May 27: 2-5: The Technique of Association

(See this post for an explanation of what’s going on here.)


“This can be thought of as ‘how different things relate or come together.’ The Zen of this technique is called ‘oneness’ or showing how everything is part of everything else…. When the boundaries disappear between the things that separates them, it is truly a holy moment of insight and it is no wonder that haiku writers are educated to latch on to these miracles and to preserve them in ku.


the wild plum

blooms again”

Jane Reichhold, Haiku Techniques


the progress of
the caterpillar
sun climbing up the sky

women on the grass
compare haircuts
growl of lawnmower

fresh greens in the salad
young woman
in new clothes

children with
water balloons
blossoms at their fullest


I realized as I was writing these that I wasn’t exactly sure what the difference was between this technique and the technique of comparison. The idea seems to be that when you’re comparing two things, you’re showing that they’re similar, but when you’re associating them, you’re showing that they’re really the same thing? Or something?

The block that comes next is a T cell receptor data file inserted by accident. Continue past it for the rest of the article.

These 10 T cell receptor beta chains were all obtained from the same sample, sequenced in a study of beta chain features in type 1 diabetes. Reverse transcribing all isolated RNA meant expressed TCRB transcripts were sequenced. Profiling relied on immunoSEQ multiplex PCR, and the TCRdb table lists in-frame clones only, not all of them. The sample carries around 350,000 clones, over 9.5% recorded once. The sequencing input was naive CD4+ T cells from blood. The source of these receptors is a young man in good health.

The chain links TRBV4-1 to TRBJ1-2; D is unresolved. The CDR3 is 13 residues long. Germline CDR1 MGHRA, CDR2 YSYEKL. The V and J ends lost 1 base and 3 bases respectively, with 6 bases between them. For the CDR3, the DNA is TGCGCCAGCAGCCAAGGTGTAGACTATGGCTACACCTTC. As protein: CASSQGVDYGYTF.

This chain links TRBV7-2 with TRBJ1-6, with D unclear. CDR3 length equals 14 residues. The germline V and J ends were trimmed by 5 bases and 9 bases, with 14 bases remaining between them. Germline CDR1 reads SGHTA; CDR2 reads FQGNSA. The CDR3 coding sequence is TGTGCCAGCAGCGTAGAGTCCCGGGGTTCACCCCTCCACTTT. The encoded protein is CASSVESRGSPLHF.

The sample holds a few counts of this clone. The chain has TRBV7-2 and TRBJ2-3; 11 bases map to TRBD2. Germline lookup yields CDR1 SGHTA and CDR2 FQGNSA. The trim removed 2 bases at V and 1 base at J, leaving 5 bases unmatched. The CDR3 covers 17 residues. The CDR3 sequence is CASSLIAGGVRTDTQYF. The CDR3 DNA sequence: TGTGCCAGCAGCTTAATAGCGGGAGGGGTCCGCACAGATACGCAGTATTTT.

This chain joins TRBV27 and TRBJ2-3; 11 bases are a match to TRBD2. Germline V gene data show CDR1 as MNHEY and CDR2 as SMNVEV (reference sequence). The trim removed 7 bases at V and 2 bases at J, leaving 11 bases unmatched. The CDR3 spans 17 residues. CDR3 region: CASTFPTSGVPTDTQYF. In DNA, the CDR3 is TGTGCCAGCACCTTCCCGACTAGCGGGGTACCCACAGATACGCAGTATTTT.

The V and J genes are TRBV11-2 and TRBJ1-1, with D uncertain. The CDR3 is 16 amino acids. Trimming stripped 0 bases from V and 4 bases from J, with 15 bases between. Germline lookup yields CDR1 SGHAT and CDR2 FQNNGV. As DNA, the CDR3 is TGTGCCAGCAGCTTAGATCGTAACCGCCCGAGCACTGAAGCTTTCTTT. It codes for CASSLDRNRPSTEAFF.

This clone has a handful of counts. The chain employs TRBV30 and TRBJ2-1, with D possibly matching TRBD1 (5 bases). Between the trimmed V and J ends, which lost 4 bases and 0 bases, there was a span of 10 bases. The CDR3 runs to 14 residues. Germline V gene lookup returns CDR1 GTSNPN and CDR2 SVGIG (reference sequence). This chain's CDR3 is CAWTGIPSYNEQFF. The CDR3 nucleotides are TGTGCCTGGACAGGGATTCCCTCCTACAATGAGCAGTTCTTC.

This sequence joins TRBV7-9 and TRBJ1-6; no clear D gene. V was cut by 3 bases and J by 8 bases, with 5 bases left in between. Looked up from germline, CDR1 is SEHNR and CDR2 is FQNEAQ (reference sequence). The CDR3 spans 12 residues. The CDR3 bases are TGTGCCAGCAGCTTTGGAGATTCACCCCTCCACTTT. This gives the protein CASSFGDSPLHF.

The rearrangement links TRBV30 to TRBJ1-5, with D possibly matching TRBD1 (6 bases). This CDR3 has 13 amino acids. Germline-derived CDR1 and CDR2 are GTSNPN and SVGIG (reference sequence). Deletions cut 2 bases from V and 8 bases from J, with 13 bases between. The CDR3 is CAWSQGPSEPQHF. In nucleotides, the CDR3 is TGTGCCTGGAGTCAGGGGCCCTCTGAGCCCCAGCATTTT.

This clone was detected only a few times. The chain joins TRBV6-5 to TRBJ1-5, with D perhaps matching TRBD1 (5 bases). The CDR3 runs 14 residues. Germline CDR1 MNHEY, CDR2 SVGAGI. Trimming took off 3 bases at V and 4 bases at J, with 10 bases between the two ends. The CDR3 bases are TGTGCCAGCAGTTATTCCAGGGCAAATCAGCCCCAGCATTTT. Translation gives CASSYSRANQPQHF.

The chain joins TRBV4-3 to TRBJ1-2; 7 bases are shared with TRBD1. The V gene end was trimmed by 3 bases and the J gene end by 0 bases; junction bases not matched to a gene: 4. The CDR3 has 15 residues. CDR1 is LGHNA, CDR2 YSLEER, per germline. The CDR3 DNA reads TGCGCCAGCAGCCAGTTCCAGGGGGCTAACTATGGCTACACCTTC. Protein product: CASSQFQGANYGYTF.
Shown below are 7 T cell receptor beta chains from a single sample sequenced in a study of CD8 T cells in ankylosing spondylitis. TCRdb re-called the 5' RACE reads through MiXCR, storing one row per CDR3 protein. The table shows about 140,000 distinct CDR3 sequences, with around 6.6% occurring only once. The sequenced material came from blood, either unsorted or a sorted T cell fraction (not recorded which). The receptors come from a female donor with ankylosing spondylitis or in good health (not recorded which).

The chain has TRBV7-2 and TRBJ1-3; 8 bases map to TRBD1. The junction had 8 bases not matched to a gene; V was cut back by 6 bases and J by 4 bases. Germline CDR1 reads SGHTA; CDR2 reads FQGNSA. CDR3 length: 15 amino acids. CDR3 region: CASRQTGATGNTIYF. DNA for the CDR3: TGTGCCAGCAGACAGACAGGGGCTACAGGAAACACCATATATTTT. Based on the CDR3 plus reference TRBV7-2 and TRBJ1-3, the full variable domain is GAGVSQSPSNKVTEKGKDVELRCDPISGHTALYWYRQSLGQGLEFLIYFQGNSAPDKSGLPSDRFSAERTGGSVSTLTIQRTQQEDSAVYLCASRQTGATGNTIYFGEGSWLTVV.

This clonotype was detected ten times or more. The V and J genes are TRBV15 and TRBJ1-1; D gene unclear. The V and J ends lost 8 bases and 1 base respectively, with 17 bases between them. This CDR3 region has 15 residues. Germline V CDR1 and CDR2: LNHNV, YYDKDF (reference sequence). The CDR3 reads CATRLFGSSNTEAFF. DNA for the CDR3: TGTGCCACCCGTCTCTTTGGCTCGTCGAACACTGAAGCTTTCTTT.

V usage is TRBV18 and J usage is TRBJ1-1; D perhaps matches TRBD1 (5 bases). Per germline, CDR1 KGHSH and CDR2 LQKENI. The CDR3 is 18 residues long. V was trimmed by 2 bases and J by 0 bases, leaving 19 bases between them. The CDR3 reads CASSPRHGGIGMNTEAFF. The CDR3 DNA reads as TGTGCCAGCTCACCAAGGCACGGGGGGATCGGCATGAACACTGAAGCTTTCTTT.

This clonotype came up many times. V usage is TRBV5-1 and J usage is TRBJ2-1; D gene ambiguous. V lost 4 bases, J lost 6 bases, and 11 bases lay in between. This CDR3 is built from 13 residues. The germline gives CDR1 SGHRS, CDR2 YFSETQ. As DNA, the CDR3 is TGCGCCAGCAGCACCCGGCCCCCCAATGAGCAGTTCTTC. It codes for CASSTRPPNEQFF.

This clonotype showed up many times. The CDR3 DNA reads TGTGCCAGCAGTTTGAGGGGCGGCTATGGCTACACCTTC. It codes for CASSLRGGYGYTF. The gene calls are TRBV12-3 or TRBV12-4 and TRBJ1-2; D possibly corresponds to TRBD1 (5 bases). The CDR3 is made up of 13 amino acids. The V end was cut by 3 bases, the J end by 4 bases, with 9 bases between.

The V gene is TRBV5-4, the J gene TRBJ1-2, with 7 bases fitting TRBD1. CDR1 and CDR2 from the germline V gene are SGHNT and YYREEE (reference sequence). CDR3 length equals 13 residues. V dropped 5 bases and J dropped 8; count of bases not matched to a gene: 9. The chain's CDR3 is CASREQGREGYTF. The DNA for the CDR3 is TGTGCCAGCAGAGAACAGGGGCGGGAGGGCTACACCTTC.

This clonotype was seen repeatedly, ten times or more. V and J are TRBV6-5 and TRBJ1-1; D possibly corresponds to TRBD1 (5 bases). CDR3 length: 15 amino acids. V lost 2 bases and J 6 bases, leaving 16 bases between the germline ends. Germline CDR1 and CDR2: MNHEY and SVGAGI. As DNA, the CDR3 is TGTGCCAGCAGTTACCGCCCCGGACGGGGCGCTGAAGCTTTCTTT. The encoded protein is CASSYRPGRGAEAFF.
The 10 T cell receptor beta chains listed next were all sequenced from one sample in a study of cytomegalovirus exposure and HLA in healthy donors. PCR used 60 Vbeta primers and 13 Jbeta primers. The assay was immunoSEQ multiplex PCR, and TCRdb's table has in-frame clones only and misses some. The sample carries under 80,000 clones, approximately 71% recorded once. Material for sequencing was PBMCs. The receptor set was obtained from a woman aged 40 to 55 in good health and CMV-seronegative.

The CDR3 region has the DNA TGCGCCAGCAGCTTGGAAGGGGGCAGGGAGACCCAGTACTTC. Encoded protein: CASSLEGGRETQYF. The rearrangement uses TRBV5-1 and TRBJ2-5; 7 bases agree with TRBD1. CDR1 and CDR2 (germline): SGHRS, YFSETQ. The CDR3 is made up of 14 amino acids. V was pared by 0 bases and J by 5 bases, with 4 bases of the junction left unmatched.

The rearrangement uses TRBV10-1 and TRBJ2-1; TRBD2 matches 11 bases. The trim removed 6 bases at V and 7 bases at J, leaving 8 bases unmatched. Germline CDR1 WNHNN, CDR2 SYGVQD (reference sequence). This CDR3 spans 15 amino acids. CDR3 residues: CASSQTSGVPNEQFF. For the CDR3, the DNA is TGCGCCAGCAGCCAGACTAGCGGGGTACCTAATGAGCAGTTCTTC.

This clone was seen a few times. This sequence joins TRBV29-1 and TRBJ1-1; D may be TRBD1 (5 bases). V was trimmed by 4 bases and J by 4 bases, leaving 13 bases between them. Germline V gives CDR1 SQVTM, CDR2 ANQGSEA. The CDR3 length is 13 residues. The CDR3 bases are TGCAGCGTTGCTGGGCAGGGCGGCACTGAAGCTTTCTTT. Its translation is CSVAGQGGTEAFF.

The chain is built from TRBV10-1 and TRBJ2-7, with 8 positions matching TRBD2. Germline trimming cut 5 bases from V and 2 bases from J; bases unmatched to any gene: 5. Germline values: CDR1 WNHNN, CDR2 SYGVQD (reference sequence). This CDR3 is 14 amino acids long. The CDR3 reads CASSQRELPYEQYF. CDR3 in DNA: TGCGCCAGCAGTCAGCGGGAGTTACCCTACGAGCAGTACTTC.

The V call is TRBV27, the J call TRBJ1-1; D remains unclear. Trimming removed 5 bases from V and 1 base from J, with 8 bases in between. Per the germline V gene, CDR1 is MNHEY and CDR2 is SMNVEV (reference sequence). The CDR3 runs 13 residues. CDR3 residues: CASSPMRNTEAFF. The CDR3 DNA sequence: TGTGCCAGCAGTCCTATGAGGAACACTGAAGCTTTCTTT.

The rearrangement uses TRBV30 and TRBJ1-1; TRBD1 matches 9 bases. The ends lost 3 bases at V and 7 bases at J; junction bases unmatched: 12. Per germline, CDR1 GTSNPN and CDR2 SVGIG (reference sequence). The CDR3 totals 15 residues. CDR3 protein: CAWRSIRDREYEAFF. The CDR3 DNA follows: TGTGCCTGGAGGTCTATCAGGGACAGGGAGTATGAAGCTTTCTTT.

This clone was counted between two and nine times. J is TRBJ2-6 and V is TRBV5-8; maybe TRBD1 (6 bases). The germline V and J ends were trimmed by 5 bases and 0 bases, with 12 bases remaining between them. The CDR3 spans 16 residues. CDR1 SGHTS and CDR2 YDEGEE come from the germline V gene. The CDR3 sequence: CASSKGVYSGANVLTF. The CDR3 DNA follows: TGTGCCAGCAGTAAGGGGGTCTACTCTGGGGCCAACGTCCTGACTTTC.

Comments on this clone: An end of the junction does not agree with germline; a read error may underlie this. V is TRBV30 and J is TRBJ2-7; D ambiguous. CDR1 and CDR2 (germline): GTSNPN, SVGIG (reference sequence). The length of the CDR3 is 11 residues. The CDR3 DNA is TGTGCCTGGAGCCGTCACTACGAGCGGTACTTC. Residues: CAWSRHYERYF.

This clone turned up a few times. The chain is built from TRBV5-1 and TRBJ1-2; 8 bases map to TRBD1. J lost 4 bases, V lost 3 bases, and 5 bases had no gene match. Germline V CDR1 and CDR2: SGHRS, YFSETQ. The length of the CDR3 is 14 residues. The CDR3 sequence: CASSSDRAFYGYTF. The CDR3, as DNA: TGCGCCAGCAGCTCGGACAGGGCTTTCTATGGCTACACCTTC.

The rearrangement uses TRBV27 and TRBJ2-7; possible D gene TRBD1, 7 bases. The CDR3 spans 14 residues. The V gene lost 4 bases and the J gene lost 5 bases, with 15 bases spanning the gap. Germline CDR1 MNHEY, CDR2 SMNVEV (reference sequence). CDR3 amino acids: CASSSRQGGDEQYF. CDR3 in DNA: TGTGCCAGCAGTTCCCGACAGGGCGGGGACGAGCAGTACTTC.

Maybe someone with a better grasp of Zen can explain it to me…

2 thoughts on “May 27: 2-5: The Technique of Association

  1. I know that these poems work in much the same way any art works – the combination of images surprises the viewer/reader and makes them see something that had not grasped before, the ah-ha moment.

    In formal Haiku, I think, one layers time, place, season, activity or whatever and it is through the matrix of the layering that the vision forms in an unexpected way and insight is passed on. It’s the moment of insight that has the zen quality.

    But basically we are still dealing with what I teach in school, yes I teach high school (art, did math as well) – compare and contrast.

    I’m thinking I ought to post something about my thoughts on this matter in general, because I’ve given it a lot of thought. 🙂


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